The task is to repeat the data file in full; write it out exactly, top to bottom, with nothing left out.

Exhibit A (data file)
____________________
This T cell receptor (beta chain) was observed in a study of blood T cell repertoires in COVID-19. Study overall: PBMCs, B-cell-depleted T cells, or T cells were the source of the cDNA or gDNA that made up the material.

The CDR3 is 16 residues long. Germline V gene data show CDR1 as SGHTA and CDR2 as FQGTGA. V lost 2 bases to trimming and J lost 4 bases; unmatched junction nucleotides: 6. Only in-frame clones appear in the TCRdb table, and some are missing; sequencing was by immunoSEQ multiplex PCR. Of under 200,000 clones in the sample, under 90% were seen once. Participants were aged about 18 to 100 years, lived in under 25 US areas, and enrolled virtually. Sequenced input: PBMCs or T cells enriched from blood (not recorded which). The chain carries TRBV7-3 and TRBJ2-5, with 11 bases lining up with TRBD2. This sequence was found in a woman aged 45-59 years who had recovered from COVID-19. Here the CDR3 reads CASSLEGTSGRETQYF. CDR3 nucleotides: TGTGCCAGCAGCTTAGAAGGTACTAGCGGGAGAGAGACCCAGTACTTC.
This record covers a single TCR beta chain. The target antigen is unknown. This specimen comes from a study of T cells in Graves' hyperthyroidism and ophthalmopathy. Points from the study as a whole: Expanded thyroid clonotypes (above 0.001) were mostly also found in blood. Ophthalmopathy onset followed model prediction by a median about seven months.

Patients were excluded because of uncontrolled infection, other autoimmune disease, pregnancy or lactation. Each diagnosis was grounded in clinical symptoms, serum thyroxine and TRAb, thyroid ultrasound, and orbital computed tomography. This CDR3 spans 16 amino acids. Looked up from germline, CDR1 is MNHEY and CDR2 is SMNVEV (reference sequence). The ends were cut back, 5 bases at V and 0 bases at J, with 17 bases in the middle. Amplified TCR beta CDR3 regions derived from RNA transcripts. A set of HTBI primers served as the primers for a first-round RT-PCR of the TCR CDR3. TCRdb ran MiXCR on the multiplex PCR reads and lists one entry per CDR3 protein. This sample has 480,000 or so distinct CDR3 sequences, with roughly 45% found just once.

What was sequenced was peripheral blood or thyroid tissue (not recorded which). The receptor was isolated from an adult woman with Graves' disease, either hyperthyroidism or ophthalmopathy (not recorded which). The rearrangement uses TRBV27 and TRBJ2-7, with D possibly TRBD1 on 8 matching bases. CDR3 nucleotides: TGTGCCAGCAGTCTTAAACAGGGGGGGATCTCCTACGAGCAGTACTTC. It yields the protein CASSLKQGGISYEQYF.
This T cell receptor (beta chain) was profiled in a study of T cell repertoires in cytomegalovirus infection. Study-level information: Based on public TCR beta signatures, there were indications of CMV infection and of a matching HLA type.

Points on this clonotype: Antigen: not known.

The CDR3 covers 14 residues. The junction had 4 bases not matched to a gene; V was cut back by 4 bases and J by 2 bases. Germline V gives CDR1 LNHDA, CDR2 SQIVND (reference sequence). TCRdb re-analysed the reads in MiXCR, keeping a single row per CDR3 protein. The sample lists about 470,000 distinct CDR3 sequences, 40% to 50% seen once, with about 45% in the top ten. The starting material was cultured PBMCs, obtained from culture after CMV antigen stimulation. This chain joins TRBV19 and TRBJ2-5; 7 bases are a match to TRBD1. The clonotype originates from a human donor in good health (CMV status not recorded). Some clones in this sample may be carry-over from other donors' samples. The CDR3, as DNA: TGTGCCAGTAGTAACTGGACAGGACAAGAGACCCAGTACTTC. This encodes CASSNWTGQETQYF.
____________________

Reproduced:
This T cell receptor (beta chain) was observed in a study of blood T cell repertoires in COVID-19. Study overall: PBMCs, B-cell-depleted T cells, or T cells were the source of the cDNA or gDNA that made up the material.

The CDR3 is 16 residues long. Germline V gene data show CDR1 as SGHTA and CDR2 as FQGTGA. V lost 2 bases to trimming and J lost 4 bases; unmatched junction nucleotides: 6. Only in-frame clones appear in the TCRdb table, and some are missing; sequencing was by immunoSEQ multiplex PCR. Of under 200,000 clones in the sample, under 90% were seen once. Participants were aged about 18 to 100 years, lived in under 25 US areas, and enrolled virtually. Sequenced input: PBMCs or T cells enriched from blood (not recorded which). The chain carries TRBV7-3 and TRBJ2-5, with 11 bases lining up with TRBD2. This sequence was found in a woman aged 45-59 years who had recovered from COVID-19. Here the CDR3 reads CASSLEGTSGRETQYF. CDR3 nucleotides: TGTGCCAGCAGCTTAGAAGGTACTAGCGGGAGAGAGACCCAGTACTTC.
This record covers a single TCR beta chain. The target antigen is unknown. This specimen comes from a study of T cells in Graves' hyperthyroidism and ophthalmopathy. Points from the study as a whole: Expanded thyroid clonotypes (above 0.001) were mostly also found in blood. Ophthalmopathy onset followed model prediction by a median about seven months.

Patients were excluded because of uncontrolled infection, other autoimmune disease, pregnancy or lactation. Each diagnosis was grounded in clinical symptoms, serum thyroxine and TRAb, thyroid ultrasound, and orbital computed tomography. This CDR3 spans 16 amino acids. Looked up from germline, CDR1 is MNHEY and CDR2 is SMNVEV (reference sequence). The ends were cut back, 5 bases at V and 0 bases at J, with 17 bases in the middle. Amplified TCR beta CDR3 regions derived from RNA transcripts. A set of HTBI primers served as the primers for a first-round RT-PCR of the TCR CDR3. TCRdb ran MiXCR on the multiplex PCR reads and lists one entry per CDR3 protein. This sample has 480,000 or so distinct CDR3 sequences, with roughly 45% found just once.

What was sequenced was peripheral blood or thyroid tissue (not recorded which). The receptor was isolated from an adult woman with Graves' disease, either hyperthyroidism or ophthalmopathy (not recorded which). The rearrangement uses TRBV27 and TRBJ2-7, with D possibly TRBD1 on 8 matching bases. CDR3 nucleotides: TGTGCCAGCAGTCTTAAACAGGGGGGGATCTCCTACGAGCAGTACTTC. It yields the protein CASSLKQGGISYEQYF.
This T cell receptor (beta chain) was profiled in a study of T cell repertoires in cytomegalovirus infection. Study-level information: Based on public TCR beta signatures, there were indications of CMV infection and of a matching HLA type.

Points on this clonotype: Antigen: not known.

The CDR3 covers 14 residues. The junction had 4 bases not matched to a gene; V was cut back by 4 bases and J by 2 bases. Germline V gives CDR1 LNHDA, CDR2 SQIVND (reference sequence). TCRdb re-analysed the reads in MiXCR, keeping a single row per CDR3 protein. The sample lists about 470,000 distinct CDR3 sequences, 40% to 50% seen once, with about 45% in the top ten. The starting material was cultured PBMCs, obtained from culture after CMV antigen stimulation. This chain joins TRBV19 and TRBJ2-5; 7 bases are a match to TRBD1. The clonotype originates from a human donor in good health (CMV status not recorded). Some clones in this sample may be carry-over from other donors' samples. The CDR3, as DNA: TGTGCCAGTAGTAACTGGACAGGACAAGAGACCCAGTACTTC. This encodes CASSNWTGQETQYF.